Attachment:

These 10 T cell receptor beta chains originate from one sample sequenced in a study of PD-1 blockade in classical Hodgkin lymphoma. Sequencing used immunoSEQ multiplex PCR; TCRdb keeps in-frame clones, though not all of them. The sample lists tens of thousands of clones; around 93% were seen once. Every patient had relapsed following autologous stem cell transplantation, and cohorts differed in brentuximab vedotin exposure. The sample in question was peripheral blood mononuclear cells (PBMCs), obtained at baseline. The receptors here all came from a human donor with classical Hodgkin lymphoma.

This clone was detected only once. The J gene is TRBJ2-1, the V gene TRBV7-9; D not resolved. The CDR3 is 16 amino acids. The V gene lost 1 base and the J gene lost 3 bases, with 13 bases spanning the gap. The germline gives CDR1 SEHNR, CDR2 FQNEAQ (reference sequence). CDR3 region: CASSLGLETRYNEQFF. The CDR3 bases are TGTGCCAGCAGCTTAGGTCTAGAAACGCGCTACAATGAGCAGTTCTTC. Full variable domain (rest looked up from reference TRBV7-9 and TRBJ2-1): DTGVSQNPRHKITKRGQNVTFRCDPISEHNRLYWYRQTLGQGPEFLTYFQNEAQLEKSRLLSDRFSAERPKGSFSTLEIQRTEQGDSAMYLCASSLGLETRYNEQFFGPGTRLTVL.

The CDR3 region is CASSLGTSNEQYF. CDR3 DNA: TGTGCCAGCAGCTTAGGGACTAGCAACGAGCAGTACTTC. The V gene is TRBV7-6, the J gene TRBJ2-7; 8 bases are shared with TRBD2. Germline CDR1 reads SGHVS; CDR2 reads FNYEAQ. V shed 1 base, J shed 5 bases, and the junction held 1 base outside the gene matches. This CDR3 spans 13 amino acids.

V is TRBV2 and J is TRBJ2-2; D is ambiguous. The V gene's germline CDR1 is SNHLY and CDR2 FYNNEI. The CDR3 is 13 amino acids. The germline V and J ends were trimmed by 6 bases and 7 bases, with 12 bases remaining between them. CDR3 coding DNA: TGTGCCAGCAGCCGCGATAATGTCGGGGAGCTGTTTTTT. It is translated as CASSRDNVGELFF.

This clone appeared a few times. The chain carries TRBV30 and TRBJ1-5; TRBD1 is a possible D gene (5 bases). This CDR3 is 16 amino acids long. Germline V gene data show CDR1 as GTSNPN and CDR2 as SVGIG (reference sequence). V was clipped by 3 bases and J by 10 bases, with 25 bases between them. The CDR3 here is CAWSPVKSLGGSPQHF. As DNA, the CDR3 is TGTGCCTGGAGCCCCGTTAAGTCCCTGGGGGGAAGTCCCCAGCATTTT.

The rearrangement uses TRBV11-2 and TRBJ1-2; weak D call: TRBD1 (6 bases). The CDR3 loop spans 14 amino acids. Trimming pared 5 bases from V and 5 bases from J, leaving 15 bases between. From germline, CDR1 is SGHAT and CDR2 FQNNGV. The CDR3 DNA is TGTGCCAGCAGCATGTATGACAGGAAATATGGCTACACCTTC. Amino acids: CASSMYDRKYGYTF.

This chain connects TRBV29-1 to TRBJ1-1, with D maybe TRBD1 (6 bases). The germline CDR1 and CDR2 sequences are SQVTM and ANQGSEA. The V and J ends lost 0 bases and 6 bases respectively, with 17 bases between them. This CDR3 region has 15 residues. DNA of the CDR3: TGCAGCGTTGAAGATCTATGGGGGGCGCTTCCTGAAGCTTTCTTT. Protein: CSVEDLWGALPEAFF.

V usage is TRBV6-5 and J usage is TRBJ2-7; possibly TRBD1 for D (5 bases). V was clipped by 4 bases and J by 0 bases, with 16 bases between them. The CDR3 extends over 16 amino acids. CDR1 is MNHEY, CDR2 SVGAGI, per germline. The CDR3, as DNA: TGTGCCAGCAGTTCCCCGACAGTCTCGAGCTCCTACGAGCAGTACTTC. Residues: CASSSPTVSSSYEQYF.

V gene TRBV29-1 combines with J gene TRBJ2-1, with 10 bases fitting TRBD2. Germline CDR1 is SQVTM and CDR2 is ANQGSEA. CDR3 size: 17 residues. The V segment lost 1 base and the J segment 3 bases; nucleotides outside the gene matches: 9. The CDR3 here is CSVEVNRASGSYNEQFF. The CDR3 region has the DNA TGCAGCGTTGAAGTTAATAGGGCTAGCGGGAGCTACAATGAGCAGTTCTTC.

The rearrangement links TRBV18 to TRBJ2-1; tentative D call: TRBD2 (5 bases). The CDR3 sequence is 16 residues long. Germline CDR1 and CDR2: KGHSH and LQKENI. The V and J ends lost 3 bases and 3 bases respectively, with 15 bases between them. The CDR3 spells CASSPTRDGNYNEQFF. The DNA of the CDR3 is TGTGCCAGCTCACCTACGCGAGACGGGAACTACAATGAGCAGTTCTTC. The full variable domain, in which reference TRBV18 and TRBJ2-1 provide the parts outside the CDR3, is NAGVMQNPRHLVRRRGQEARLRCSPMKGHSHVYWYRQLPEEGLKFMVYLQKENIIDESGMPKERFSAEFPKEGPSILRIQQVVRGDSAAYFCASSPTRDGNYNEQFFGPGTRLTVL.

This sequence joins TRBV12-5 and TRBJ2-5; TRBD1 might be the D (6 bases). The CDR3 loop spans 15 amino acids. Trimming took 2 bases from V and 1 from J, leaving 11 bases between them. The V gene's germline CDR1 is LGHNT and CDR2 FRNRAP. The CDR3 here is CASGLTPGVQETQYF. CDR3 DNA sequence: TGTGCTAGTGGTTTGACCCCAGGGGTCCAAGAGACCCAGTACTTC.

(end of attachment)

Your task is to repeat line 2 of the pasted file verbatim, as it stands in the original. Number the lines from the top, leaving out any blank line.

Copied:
This clone was detected only once. The J gene is TRBJ2-1, the V gene TRBV7-9; D not resolved. The CDR3 is 16 amino acids. The V gene lost 1 base and the J gene lost 3 bases, with 13 bases spanning the gap. The germline gives CDR1 SEHNR, CDR2 FQNEAQ (reference sequence). CDR3 region: CASSLGLETRYNEQFF. The CDR3 bases are TGTGCCAGCAGCTTAGGTCTAGAAACGCGCTACAATGAGCAGTTCTTC. Full variable domain (rest looked up from reference TRBV7-9 and TRBJ2-1): DTGVSQNPRHKITKRGQNVTFRCDPISEHNRLYWYRQTLGQGPEFLTYFQNEAQLEKSRLLSDRFSAERPKGSFSTLEIQRTEQGDSAMYLCASSLGLETRYNEQFFGPGTRLTVL.